Hotel guest injured in jet ski accident
Carl Gilchrist, Gleaner Writer
OCHO RIOS, St Ann:
AN ACCIDENT in St Ann on Saturday involving an illegal jet ski operator, has left a tourist seriously injured.
Reports reaching The Gleaner are that the man, a guest at a hotel in St Ann, was snorkelling in the vicinity of the hotel's beach when he was hit in the head by a speeding jet ski.
The man apparently lost consciousness and was stretchered to the hotel's lobby and then rushed to a medical facility in Montego Bay.
The Marine police in St Ann confirmed the incident but were unable to provide details of the incident, as investigations are ongoing.
On Monday, a source told The Gleaner that the man was scheduled to leave the island that afternoon.
"He has recovered sufficiently to fly and he should be just about now getting ready to fly out," said the source. It is unclear if the trip was a scheduled one or if the accident necessitated Monday's trip.
An alleged eyewitness to the accident told The Gleaner that the craft was rented from one of the several illegal jet ski operators that traverse the St Ann coastline daily and was rented by another guest at the hotel.
"He was speeding. He hit a guest who was snorkelling. When the rider realised what had happened, he sped away. The guest was rescued by some other persons in the water and was also assisted by the lifeguard. He couldn't move. He had to be placed on a stretcher and taken to the lobby and later taken to the hospital in an ambulance," The Gleaner was told.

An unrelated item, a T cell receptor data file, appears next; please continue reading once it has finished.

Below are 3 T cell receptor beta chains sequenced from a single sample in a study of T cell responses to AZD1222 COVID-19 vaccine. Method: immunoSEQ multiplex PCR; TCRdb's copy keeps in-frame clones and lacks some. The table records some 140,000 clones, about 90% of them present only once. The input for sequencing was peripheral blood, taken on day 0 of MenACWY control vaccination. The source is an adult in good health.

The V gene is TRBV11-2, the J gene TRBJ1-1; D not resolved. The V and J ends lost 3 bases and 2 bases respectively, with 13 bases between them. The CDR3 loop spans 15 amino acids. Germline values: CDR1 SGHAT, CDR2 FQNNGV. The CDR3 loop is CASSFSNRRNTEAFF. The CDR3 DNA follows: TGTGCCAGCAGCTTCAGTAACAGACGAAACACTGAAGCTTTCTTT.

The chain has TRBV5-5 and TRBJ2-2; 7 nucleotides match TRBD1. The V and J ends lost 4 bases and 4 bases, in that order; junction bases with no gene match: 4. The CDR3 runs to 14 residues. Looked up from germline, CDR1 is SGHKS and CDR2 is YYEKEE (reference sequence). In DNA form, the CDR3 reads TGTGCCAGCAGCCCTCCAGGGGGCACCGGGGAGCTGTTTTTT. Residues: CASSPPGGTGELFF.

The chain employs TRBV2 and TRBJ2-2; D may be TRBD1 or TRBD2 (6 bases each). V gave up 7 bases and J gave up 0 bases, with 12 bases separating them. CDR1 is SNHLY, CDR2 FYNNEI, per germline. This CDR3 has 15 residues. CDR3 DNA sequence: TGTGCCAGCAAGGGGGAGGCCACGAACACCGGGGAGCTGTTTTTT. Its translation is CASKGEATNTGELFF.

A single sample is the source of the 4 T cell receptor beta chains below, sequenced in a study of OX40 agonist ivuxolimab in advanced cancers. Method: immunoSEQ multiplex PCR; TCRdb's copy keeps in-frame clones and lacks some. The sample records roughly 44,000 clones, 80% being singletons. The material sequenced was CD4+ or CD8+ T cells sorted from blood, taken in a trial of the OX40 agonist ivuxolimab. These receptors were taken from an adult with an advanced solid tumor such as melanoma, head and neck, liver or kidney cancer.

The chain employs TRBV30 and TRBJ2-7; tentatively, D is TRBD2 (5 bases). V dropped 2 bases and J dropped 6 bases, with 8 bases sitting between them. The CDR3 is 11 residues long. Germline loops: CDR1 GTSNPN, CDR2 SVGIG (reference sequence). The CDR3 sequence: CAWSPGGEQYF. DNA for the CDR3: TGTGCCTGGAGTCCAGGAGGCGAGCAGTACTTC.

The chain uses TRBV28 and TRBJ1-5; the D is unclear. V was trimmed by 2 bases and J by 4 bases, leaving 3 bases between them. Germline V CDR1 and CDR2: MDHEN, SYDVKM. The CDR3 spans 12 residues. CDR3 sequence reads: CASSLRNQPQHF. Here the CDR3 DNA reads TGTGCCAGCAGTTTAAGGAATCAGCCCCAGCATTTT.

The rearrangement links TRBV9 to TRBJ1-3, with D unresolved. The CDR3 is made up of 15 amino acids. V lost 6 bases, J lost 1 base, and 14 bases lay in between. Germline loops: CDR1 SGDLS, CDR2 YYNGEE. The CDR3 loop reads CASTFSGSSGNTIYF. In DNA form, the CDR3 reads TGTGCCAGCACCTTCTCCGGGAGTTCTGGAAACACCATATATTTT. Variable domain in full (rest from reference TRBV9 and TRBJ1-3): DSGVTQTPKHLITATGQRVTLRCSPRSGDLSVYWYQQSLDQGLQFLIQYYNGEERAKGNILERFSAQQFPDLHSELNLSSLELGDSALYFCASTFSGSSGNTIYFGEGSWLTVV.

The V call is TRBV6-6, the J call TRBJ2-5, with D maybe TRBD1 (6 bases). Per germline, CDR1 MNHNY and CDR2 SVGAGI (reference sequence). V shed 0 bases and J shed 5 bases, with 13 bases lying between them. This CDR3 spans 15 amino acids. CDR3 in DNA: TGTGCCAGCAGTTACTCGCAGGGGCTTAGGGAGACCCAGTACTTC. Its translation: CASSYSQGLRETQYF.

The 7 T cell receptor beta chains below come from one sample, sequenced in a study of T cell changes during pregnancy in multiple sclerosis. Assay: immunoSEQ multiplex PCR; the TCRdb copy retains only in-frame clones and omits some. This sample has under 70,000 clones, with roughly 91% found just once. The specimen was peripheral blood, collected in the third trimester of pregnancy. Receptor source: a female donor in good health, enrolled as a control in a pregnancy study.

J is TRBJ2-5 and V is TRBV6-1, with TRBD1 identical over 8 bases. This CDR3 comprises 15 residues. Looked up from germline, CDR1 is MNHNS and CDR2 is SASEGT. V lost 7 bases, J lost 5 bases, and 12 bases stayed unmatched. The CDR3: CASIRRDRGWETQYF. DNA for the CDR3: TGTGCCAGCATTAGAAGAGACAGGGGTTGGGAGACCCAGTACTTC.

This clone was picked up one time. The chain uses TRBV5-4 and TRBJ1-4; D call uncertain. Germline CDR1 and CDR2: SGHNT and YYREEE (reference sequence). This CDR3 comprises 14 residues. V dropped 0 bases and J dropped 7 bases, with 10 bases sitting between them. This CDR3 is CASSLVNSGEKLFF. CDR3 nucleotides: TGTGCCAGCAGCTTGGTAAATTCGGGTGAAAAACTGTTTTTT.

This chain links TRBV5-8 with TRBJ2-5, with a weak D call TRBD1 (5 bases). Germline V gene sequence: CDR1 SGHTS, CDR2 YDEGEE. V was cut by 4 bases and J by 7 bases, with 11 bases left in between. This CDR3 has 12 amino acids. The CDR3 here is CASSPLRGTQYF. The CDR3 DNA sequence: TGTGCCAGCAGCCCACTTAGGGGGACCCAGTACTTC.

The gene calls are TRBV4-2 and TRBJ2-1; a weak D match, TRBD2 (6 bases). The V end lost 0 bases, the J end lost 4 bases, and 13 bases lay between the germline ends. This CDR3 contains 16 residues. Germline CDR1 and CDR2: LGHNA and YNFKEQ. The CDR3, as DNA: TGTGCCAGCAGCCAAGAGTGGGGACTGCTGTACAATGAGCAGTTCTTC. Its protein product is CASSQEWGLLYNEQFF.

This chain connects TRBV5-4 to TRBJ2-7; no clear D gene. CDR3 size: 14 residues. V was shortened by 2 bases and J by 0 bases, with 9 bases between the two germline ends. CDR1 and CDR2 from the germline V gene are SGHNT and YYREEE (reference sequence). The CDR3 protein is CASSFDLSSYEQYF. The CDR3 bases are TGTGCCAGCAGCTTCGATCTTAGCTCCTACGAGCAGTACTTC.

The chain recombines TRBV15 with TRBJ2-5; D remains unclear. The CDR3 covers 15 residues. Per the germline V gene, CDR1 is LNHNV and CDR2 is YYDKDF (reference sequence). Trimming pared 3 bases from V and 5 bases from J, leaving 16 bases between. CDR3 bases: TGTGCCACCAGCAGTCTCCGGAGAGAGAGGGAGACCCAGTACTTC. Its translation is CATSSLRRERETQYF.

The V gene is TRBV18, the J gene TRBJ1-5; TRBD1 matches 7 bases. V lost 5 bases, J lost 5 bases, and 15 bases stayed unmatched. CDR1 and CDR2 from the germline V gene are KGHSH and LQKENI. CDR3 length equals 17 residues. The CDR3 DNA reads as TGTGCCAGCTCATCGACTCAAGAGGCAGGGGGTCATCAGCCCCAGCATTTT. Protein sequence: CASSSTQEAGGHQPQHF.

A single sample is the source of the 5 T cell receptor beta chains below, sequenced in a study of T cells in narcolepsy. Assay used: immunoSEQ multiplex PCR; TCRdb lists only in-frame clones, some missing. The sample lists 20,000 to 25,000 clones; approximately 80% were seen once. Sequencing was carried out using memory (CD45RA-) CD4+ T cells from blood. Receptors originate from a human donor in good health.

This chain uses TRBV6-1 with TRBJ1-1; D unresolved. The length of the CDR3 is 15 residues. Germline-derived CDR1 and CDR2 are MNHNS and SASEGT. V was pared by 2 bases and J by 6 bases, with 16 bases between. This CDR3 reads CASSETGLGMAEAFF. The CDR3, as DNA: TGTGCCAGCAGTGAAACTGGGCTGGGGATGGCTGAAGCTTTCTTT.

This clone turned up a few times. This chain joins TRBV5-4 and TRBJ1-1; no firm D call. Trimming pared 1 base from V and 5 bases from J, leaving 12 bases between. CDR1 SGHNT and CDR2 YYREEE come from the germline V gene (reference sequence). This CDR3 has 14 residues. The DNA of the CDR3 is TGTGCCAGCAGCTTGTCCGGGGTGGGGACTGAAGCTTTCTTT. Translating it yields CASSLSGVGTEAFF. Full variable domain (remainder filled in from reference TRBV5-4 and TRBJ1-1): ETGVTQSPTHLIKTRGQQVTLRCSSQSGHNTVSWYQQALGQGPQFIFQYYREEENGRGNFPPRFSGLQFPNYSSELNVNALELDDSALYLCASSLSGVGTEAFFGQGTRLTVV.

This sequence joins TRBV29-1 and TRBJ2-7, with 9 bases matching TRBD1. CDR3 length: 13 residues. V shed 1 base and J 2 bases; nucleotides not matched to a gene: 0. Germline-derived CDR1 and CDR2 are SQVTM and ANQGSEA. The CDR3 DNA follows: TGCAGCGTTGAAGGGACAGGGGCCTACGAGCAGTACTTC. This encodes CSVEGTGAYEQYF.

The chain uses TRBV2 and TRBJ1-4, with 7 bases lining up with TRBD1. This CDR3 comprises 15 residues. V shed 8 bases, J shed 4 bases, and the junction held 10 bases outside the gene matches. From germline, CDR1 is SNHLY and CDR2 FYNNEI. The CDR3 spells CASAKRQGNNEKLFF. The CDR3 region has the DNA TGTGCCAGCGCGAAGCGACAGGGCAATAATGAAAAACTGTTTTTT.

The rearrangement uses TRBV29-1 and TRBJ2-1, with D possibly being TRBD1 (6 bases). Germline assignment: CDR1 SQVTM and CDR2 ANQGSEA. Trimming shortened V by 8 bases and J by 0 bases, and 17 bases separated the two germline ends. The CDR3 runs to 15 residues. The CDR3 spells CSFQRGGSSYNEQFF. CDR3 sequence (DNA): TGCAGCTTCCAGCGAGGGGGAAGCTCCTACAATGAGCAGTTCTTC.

The incident infuriated other guests on the beach.
"They were furious. There were a few jet ski men milling about. There are usually about 10 to 15 of them here, so the guests were furious and were chasing them away. They were very furious, very angry," the source said.
Outside of the licensed jet ski operators who operate from the Ocho Rios Bay Beach, persons involved in jet ski operations in St Ann are operating illegally. However, a police source said the hands of the lawmen are tied when it comes to seizing the vessels.
He said in a previous court case, the judge had ordered that vessels seized by the police be returned to the owners. With that precedent set, he said the cops cannot now seize the vessels even though they are being operated outside the law.
Meanwhile, a spokesperson at Tourism Product Development Company said there is need to have the operators licensed and regulated in order to avoid a recurrence.
"Every operator should have a tourism licence and this licence requires them to, among other things, operate from a specific location, have public liability insurance coverage, and the boat has to be licensed with the Maritime Authority of Jamaica and get a Maritime safety certificate," he said.